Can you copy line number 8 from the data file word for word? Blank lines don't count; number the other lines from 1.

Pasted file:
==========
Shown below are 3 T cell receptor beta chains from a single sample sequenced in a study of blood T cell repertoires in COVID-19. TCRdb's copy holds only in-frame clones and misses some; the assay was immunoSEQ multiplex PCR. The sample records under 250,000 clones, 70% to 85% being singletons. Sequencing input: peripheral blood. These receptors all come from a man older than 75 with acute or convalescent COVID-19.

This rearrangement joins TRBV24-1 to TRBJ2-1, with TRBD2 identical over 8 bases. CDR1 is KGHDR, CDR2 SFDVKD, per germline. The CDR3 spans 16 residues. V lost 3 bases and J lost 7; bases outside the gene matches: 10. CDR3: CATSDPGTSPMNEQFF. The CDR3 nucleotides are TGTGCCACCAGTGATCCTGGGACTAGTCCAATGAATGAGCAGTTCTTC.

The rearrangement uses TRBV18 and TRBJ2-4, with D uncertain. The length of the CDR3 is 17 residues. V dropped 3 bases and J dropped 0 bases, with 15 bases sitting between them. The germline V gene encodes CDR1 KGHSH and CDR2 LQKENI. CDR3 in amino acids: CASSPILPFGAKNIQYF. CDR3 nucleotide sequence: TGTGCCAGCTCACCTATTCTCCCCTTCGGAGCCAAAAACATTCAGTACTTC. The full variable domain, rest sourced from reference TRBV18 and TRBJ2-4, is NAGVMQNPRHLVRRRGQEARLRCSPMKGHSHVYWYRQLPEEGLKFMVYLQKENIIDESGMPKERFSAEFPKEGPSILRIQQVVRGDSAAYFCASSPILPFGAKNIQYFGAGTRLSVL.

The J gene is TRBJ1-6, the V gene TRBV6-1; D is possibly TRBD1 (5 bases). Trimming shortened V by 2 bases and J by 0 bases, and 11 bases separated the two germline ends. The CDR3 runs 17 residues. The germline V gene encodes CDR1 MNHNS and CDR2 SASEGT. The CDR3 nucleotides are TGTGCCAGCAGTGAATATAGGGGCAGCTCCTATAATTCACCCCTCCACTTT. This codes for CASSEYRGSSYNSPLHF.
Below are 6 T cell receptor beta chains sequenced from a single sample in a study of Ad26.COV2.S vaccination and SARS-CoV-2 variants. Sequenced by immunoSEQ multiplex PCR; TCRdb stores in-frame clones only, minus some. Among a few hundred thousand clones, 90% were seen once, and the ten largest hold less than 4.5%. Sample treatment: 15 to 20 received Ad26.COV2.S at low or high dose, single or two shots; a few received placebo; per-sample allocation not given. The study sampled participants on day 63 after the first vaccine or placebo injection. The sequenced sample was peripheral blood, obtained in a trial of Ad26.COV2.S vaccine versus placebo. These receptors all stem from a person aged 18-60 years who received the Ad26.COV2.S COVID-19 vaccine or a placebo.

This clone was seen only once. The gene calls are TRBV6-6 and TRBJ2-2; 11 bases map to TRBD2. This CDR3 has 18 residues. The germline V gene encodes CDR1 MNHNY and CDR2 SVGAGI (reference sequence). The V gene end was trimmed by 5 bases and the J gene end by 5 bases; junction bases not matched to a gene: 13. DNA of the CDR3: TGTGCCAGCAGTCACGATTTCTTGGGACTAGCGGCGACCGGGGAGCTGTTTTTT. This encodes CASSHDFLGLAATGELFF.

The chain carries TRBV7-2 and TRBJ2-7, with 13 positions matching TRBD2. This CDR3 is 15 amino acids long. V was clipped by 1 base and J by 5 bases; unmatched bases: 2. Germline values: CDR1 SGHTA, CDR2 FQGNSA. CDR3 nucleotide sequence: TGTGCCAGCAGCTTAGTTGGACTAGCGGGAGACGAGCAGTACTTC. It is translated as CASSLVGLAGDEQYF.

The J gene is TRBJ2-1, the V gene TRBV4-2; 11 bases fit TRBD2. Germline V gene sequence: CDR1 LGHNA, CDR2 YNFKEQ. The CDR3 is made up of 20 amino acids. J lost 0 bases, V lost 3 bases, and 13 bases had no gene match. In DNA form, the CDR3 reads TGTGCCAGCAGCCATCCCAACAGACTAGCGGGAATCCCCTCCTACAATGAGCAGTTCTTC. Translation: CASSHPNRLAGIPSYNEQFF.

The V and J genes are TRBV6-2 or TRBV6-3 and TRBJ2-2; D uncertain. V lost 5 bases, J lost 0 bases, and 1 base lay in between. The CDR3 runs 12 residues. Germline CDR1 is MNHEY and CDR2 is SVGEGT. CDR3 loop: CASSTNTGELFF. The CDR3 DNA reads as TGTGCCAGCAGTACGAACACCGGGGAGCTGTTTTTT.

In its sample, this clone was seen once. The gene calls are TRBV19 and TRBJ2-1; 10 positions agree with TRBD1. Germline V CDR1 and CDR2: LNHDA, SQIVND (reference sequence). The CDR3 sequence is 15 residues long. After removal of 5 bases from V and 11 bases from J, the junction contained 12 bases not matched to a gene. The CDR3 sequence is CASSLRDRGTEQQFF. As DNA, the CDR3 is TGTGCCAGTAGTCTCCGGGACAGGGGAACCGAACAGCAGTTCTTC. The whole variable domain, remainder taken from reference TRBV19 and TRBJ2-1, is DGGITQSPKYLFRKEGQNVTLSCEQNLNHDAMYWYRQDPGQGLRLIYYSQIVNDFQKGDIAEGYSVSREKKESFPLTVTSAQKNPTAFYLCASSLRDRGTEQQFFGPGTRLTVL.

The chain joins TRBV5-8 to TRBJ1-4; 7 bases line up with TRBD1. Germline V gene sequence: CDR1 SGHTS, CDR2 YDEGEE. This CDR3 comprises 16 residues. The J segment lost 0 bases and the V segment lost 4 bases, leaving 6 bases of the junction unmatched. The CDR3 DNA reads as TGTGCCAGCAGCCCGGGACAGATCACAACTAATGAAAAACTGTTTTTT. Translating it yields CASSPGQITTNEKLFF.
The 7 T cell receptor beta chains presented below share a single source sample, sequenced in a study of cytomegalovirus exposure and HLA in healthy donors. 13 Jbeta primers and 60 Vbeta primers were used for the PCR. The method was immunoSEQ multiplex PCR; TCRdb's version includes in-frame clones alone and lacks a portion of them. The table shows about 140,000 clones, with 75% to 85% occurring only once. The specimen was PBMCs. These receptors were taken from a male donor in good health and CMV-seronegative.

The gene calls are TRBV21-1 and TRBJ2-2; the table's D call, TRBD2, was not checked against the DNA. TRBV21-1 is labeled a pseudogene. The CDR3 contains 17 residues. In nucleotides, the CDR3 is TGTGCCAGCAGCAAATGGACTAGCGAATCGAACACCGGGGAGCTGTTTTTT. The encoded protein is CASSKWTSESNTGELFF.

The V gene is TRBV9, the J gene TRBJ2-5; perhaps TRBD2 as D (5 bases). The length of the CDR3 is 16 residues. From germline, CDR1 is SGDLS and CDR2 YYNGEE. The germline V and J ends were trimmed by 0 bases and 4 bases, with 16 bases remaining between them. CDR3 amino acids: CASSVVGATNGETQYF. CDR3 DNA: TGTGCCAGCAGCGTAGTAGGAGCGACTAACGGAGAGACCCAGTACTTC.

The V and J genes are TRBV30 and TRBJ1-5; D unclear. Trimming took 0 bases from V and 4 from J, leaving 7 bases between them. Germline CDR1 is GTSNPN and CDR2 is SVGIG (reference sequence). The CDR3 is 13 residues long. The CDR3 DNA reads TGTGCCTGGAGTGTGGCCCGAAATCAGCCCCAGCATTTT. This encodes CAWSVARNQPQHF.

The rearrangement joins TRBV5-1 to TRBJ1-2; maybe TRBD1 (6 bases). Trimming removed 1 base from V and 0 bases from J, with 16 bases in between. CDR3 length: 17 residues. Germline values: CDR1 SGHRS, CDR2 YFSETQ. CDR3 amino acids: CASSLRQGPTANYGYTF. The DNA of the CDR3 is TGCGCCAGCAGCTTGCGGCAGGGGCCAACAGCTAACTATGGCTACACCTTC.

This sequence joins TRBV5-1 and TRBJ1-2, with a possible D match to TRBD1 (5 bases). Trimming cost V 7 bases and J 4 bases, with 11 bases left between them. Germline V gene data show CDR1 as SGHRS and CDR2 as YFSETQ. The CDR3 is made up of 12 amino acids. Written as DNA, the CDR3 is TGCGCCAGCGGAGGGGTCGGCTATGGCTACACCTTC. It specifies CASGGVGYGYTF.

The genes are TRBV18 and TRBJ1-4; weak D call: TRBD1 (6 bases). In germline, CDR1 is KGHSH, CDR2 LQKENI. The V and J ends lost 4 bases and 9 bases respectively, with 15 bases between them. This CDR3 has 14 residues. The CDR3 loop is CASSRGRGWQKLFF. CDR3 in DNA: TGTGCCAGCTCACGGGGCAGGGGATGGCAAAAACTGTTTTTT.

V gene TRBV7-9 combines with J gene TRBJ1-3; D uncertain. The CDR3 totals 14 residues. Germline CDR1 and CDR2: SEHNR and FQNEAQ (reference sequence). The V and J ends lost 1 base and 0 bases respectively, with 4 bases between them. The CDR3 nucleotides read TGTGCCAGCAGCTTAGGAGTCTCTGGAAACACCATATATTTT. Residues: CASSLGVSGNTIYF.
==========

The J gene is TRBJ2-1, the V gene TRBV4-2; 11 bases fit TRBD2. Germline V gene sequence: CDR1 LGHNA, CDR2 YNFKEQ. The CDR3 is made up of 20 amino acids. J lost 0 bases, V lost 3 bases, and 13 bases had no gene match. In DNA form, the CDR3 reads TGTGCCAGCAGCCATCCCAACAGACTAGCGGGAATCCCCTCCTACAATGAGCAGTTCTTC. Translation: CASSHPNRLAGIPSYNEQFF.